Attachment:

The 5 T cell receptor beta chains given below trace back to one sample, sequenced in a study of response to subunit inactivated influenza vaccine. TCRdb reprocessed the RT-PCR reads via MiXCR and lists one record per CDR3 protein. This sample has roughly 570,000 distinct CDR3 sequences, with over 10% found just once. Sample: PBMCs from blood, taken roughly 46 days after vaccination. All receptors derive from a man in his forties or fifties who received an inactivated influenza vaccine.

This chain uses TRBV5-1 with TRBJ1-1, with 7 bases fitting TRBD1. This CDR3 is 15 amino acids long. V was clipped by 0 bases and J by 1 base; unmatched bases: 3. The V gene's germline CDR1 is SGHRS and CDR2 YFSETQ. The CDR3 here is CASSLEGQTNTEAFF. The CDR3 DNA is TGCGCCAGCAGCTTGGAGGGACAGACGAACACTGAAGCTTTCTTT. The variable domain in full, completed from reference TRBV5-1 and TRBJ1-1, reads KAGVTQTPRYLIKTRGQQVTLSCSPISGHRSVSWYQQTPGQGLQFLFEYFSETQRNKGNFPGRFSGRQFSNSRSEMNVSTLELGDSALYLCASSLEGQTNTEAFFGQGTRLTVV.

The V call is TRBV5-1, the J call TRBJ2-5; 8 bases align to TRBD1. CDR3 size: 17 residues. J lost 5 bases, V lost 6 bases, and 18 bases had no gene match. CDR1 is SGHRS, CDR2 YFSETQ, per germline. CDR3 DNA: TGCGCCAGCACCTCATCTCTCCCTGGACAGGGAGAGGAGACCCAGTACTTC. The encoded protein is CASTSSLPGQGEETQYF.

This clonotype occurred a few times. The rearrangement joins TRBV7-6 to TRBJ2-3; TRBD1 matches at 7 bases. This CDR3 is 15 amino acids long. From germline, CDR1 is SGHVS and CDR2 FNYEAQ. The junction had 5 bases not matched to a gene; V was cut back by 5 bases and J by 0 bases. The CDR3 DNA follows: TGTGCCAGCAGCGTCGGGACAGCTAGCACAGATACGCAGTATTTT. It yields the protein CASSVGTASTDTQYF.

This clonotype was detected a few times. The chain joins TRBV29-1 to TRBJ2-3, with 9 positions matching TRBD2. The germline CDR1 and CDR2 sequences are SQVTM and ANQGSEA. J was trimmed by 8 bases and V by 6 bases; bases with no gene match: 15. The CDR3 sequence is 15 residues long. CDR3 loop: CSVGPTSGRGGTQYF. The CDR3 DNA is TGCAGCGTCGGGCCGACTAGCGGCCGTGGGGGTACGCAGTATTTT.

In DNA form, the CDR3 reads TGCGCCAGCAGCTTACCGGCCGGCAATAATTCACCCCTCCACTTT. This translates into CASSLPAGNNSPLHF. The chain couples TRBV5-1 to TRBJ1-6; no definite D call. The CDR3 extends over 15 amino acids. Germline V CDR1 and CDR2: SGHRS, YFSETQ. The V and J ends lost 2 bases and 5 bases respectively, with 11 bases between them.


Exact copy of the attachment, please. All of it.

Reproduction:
The 5 T cell receptor beta chains given below trace back to one sample, sequenced in a study of response to subunit inactivated influenza vaccine. TCRdb reprocessed the RT-PCR reads via MiXCR and lists one record per CDR3 protein. This sample has roughly 570,000 distinct CDR3 sequences, with over 10% found just once. Sample: PBMCs from blood, taken roughly 46 days after vaccination. All receptors derive from a man in his forties or fifties who received an inactivated influenza vaccine.

This chain uses TRBV5-1 with TRBJ1-1, with 7 bases fitting TRBD1. This CDR3 is 15 amino acids long. V was clipped by 0 bases and J by 1 base; unmatched bases: 3. The V gene's germline CDR1 is SGHRS and CDR2 YFSETQ. The CDR3 here is CASSLEGQTNTEAFF. The CDR3 DNA is TGCGCCAGCAGCTTGGAGGGACAGACGAACACTGAAGCTTTCTTT. The variable domain in full, completed from reference TRBV5-1 and TRBJ1-1, reads KAGVTQTPRYLIKTRGQQVTLSCSPISGHRSVSWYQQTPGQGLQFLFEYFSETQRNKGNFPGRFSGRQFSNSRSEMNVSTLELGDSALYLCASSLEGQTNTEAFFGQGTRLTVV.

The V call is TRBV5-1, the J call TRBJ2-5; 8 bases align to TRBD1. CDR3 size: 17 residues. J lost 5 bases, V lost 6 bases, and 18 bases had no gene match. CDR1 is SGHRS, CDR2 YFSETQ, per germline. CDR3 DNA: TGCGCCAGCACCTCATCTCTCCCTGGACAGGGAGAGGAGACCCAGTACTTC. The encoded protein is CASTSSLPGQGEETQYF.

This clonotype occurred a few times. The rearrangement joins TRBV7-6 to TRBJ2-3; TRBD1 matches at 7 bases. This CDR3 is 15 amino acids long. From germline, CDR1 is SGHVS and CDR2 FNYEAQ. The junction had 5 bases not matched to a gene; V was cut back by 5 bases and J by 0 bases. The CDR3 DNA follows: TGTGCCAGCAGCGTCGGGACAGCTAGCACAGATACGCAGTATTTT. It yields the protein CASSVGTASTDTQYF.

This clonotype was detected a few times. The chain joins TRBV29-1 to TRBJ2-3, with 9 positions matching TRBD2. The germline CDR1 and CDR2 sequences are SQVTM and ANQGSEA. J was trimmed by 8 bases and V by 6 bases; bases with no gene match: 15. The CDR3 sequence is 15 residues long. CDR3 loop: CSVGPTSGRGGTQYF. The CDR3 DNA is TGCAGCGTCGGGCCGACTAGCGGCCGTGGGGGTACGCAGTATTTT.

In DNA form, the CDR3 reads TGCGCCAGCAGCTTACCGGCCGGCAATAATTCACCCCTCCACTTT. This translates into CASSLPAGNNSPLHF. The chain couples TRBV5-1 to TRBJ1-6; no definite D call. The CDR3 extends over 15 amino acids. Germline V CDR1 and CDR2: SGHRS, YFSETQ. The V and J ends lost 2 bases and 5 bases respectively, with 11 bases between them.